CHUM is adding fresh produce to the food shelf.
The nonprofit is partnering with eight regional farms, from Cloquet, to Esko, to Bayfield, to bring 40 weekly CSA shares to its clients.
“The shares aren’t free,” said Scott Van Daele, director of distributive services, but with the help of donors, CHUM is picking up the tab.
Minnesota FoodShare's March Campaign is happening now, and that provides incentive dollars for cash and food donations. A portion of what CHUM receives this month will go to the CSA pilot project.
Last year, CHUM raised a little less than $127,000 and about 56,000 pounds of food; this year’s goal is $150,000 and 50,000 pounds.
Their clients really want fresh produce, Van Daele said, but it’s expensive to purchase, and it doesn’t last very long. CSA shares were the next best thing, and it supports the local economy, he added.
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The idea for this collaboration sprung from the mind of a CSA member.
Ryan Jagim approached John Beaton of Fairhaven Farm. Beaton recalled: “He said he wanted to get farm-fresh food in front of folks that wouldn’t otherwise have access.”
He presented the idea to an informal area CSA guild, and everyone was immediately on board, Beaton said.
They’re offering one to 12 shares each, and sizes will vary. For instance, Fairhaven’s are compiled for two people or a small family, Beaton said.
How CHUM will distribute the shares is still up in the air, but they’re aiming to match homes with suitable quantities to reduce waste. There will be a certain amount dedicated and earmarked toward CHUM’s housing program, Steve O’Neil Apartments and other areas, Van Daele said.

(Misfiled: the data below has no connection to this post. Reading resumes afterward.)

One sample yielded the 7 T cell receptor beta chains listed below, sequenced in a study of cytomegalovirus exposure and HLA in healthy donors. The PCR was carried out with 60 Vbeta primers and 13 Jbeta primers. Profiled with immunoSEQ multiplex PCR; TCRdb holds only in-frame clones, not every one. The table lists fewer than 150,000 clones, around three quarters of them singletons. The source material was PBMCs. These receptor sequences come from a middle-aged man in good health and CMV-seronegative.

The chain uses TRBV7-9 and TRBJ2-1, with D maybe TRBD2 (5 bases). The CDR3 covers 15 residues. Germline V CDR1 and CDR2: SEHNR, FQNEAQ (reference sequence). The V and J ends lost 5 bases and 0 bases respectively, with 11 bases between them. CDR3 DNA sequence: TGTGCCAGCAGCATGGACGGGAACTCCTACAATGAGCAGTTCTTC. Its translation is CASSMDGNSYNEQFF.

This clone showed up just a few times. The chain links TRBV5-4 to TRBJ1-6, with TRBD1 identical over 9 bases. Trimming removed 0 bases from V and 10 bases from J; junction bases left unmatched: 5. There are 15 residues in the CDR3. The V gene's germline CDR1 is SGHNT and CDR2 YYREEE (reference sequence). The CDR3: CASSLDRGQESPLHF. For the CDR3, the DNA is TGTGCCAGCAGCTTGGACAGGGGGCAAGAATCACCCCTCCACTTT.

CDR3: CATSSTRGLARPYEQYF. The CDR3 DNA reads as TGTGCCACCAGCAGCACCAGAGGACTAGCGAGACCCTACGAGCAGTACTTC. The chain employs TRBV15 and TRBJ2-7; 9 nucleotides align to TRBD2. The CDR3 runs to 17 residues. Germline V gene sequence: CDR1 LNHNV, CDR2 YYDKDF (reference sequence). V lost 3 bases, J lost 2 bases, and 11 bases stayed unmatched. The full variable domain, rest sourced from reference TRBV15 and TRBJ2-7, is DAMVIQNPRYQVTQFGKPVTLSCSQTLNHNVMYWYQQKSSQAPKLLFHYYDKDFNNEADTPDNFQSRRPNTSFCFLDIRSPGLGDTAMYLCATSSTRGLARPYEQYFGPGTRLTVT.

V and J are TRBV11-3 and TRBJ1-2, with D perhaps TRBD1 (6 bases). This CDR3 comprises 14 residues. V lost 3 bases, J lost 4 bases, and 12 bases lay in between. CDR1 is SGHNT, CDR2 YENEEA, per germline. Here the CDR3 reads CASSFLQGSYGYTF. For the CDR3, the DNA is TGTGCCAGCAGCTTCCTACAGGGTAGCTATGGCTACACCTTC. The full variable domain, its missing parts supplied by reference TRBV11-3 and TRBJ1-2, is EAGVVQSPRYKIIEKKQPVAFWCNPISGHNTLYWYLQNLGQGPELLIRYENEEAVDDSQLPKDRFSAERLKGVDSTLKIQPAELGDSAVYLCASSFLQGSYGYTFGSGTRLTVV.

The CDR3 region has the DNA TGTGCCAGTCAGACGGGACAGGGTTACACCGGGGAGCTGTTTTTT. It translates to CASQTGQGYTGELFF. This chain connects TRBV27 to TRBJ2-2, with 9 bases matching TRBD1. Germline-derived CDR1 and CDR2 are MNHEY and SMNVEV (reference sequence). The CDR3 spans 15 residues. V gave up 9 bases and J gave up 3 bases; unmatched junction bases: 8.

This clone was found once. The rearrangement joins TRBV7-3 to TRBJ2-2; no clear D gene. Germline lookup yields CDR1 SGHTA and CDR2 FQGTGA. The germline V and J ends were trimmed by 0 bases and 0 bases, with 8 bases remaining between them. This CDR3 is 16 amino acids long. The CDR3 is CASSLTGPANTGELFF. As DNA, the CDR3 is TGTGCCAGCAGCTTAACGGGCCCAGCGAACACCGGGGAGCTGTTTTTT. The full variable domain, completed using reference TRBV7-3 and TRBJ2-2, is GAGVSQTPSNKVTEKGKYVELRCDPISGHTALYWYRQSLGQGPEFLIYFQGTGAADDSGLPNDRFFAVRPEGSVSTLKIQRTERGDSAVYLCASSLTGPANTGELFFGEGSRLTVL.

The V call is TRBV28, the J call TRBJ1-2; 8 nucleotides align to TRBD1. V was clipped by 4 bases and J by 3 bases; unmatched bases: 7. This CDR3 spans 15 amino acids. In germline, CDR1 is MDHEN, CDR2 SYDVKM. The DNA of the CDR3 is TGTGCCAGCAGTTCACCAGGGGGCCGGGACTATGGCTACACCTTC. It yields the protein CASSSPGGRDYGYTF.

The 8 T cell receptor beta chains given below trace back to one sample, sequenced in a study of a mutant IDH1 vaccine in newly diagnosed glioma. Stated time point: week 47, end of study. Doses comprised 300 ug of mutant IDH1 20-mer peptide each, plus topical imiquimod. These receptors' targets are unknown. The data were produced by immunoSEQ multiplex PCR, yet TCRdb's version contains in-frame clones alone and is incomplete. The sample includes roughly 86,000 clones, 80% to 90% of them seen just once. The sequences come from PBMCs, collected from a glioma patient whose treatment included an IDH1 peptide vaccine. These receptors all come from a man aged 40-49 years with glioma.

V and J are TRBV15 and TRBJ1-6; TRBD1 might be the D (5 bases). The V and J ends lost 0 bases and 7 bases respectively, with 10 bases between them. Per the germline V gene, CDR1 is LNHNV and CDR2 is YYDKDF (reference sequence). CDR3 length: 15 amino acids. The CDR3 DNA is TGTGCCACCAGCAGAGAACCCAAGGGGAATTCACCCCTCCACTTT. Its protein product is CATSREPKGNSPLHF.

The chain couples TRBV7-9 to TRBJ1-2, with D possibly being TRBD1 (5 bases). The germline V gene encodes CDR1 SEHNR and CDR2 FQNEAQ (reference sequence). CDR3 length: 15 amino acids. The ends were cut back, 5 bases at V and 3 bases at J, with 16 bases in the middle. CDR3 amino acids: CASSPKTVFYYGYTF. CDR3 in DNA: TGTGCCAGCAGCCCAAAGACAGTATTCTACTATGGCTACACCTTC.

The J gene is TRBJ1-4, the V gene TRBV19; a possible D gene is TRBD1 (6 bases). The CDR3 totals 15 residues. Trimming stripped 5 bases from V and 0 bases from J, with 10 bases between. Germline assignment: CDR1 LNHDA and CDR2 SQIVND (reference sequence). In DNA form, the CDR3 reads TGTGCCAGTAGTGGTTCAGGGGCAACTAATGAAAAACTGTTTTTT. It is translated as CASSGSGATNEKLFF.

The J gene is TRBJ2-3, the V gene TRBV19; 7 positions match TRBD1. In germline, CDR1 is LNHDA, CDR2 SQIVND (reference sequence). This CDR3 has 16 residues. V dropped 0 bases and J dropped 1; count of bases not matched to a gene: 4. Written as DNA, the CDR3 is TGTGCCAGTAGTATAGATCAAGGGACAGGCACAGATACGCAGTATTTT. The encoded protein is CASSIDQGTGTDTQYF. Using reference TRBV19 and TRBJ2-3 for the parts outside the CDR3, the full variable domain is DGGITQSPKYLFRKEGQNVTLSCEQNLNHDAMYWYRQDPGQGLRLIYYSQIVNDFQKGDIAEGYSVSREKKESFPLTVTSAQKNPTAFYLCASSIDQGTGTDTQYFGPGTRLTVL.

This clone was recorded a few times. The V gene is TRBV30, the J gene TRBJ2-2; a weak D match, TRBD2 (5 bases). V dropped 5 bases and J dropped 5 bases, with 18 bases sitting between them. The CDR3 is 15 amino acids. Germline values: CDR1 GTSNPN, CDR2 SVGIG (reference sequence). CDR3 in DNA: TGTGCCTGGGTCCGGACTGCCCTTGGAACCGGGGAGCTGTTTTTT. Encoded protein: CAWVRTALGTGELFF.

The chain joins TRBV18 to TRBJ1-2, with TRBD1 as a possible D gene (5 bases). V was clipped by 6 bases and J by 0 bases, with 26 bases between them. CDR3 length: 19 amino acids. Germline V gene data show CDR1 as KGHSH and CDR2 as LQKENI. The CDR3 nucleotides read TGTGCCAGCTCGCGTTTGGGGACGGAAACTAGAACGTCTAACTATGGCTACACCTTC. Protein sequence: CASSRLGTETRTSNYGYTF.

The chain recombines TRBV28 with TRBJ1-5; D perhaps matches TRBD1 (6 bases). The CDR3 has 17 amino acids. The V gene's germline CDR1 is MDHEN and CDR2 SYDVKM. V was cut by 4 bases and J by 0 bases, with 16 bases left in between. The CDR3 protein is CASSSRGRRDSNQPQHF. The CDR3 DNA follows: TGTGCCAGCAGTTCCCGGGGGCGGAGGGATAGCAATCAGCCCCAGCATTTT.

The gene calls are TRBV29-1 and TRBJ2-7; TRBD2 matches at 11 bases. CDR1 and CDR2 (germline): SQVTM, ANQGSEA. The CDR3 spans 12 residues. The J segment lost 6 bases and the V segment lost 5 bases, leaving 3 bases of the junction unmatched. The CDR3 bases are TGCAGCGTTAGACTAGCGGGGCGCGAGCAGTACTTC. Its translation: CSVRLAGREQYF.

“You have to find folks that are ready for this. There has to be a bit of stability within their living situation; they have to have access to a cooking facility, a kitchen to be able to prepare these raw ingredients. A lot of these things are being taken into consideration when they try to find families to match up with different farmers,” Beaton said.
The pandemic directed attention to reliable and safe food supplies. All farms sold out of shares in record time last year, and they’re going fast this year, Beaton added.
This collaboration reflects the spirit of CSA, or community-supported agriculture; the community reaps the benefits and shares the inherent agricultural risk of potential crop losses.
CSA members are often middle-income people, said Heather-Marie Bloom of Rising Phoenix Community Farm, a CSA guild member and project participant.
“We really want to make an effort to expand that, so it’s accessible to more people and of more diverse economic background,” she said, adding: “I’ve been a recipient of food assistance … and I’ve had to go to a food shelf. I appreciate being able to have access to fresh food.”
Bloom sees potential for cooking and nutrition classes or farm visits, more opportunities to connect people with farmers. Community and access are important, Bloom said.
“It’s an intimate connection,” Beaton said. “We’re growing your food. That’s something we take pride in.”
Jagim, who conceived the idea, said he wanted to see CHUM clients receive a regular and predictable supply of veggies throughout the summer.
“It’s like having a birthday party every week. You pick up a present, and you don’t even know what it’s going to be,” said Jagim, who has been a Fairhaven CSA member since 2014.
Also, a big motivator to see this come to fruition is his faith.
“We talk about the Lord’s Prayer, the daily bread, and making sure that people have access to daily bread," Jagim said, "regardless of income or homelessness.”
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